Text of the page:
South African artist and critic Thuli Gamedze and her brother Asher, researcher talk about ‘the zone of proximal development’ : how can you – with assistance – let grow, multiply, specialize and expand a basic familiar knowledge of art. They talk about the possible tools to reach that goal. “In the final section when we imagine a future world, we are grounded within rigorous self-engagement, and our engagement with other peoples’ worlds helps us to think about contradiction between everyday life and the imagined.”
New York is the hometown of art. Also the hometown of Trump. A city that loves art and a president who does not know and does not care about art. He wants to cut art funding completely. These last weeks New York could prove that it does not care about Trump.
Rob Perrée reports about recent art activities in New York
The artists’ journey began in 2011, when they decided to retrieve their grandfathers’ cars from Pakistan and Nigeria, and park them side-by-side in the UK. In doing so, they aimed to explore their connections to their families and multi-cultural heritage, while reflecting on the dynamism of the British identity, today.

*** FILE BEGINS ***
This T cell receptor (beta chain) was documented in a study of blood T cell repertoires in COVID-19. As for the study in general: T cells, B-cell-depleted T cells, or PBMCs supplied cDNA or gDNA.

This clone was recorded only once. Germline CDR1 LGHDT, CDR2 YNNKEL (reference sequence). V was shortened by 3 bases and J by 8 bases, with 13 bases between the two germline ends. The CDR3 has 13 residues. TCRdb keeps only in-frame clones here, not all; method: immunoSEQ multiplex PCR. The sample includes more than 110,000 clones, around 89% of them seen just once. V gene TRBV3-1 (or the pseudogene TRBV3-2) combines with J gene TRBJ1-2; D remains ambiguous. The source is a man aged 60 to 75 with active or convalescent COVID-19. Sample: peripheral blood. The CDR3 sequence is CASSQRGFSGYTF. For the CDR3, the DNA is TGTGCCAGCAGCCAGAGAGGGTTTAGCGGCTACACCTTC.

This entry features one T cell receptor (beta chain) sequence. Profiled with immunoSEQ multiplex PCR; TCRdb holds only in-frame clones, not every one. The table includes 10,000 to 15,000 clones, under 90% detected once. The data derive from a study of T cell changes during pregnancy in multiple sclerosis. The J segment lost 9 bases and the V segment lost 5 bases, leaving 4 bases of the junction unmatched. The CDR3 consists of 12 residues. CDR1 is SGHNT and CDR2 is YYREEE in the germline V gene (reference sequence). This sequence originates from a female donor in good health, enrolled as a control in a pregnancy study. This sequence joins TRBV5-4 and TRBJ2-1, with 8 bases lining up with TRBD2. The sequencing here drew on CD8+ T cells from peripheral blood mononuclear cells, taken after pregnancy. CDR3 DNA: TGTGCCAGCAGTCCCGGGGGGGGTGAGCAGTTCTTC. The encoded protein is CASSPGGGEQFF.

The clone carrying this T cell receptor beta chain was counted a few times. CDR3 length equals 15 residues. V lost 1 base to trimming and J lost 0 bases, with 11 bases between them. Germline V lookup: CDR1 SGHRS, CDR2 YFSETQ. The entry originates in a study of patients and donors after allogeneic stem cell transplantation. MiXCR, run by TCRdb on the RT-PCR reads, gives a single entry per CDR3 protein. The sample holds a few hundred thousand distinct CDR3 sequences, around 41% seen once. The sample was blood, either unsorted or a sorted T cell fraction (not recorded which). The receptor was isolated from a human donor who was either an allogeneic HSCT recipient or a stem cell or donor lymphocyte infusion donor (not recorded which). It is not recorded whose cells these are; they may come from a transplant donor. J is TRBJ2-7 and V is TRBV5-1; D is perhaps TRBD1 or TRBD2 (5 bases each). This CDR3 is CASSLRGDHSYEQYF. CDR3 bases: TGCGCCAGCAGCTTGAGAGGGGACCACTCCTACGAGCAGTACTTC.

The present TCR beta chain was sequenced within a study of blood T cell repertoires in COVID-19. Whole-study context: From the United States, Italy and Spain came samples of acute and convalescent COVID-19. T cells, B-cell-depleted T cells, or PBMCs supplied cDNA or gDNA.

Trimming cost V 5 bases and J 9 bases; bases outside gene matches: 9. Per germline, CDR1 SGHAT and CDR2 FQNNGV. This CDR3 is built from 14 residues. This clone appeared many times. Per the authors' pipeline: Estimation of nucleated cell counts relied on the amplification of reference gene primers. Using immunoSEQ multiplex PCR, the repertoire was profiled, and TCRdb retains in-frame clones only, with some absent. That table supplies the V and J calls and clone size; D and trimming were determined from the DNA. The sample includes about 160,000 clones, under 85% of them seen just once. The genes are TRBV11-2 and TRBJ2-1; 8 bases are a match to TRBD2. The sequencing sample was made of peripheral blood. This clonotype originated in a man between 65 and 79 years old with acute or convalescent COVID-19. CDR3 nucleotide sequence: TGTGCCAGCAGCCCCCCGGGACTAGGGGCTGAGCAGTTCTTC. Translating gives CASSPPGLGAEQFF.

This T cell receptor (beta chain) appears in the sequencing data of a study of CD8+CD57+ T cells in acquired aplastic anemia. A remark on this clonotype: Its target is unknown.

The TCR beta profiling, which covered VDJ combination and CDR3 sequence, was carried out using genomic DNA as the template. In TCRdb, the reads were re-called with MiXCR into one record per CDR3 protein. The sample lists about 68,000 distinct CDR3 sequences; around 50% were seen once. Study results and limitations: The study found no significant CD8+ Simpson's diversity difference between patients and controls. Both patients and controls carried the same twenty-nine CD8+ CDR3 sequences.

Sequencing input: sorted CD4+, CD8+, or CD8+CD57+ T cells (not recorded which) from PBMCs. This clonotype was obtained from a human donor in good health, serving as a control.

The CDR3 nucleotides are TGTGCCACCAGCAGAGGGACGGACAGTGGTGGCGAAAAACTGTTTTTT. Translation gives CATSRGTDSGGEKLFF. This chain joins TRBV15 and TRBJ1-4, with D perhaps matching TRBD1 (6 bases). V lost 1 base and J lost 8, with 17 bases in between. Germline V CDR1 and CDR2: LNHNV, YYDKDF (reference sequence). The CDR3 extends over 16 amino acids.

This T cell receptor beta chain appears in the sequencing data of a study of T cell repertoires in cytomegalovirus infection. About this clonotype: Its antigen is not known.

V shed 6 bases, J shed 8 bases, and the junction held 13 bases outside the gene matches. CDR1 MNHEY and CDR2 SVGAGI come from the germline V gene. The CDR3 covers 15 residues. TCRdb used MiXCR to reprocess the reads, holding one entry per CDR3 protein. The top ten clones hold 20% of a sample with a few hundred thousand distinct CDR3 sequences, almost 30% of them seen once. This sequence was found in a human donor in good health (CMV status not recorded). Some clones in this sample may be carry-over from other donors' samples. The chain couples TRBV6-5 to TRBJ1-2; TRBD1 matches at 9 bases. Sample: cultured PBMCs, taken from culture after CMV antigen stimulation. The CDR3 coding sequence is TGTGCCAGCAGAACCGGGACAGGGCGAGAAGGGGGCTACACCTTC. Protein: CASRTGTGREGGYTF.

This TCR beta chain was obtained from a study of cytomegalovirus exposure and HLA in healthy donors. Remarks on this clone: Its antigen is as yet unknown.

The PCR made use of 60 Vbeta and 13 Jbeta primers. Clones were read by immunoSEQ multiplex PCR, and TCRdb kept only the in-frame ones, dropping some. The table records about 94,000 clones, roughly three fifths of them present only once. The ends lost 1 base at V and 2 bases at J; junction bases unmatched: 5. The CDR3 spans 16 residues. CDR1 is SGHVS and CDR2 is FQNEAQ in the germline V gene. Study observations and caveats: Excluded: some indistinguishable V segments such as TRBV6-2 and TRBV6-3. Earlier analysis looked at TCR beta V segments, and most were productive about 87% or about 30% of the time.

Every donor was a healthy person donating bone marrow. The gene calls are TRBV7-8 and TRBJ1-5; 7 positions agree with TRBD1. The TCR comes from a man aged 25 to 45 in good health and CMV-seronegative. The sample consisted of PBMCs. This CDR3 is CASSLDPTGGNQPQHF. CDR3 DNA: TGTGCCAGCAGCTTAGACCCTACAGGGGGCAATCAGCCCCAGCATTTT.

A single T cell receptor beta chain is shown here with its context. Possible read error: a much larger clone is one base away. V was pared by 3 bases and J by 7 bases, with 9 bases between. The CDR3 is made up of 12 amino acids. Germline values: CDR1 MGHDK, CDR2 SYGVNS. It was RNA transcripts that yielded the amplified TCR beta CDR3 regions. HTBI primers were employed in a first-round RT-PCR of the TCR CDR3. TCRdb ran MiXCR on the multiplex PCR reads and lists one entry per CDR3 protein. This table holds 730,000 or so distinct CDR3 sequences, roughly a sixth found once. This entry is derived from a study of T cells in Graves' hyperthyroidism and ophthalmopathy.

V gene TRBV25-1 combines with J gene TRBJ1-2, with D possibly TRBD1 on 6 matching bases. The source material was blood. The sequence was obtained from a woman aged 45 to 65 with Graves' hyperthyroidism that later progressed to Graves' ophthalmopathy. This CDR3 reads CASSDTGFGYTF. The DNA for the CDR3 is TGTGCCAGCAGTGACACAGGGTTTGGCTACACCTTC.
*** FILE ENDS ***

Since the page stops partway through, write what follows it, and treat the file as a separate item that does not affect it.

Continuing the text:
Raquel Villar-Pérez on a remarkable project of two Britsh artists.
Perhaps this is the most relevant discourse for black audiences today who may feel distrustful towards white media for under and misrepresenting them, but also overwhelmed by the pressures and stereotypes of what it means to be black. Just as Cheryl found a role model in Fae, perhaps people of color can also find a role model in Cheryl. There is a lesson to be taken in her fun, cheeky, open-heartedness and the way in which she learns that ownership and identity is not just a matter of birth but also a case of discovering oneself and enjoying the process.
Christabel Samuel on the relevance of the 20 year old black movie The Watermelon Woman for black audiences today.
Another exhibition on contemporary African art of Simon Njami. He is known as the curator of Africa Remix (2005), the first African Art Fair (2008) in Johannesburg, The Divine Comedy (2014) in Frankfurt and the Dak’Art of last year in Senegal.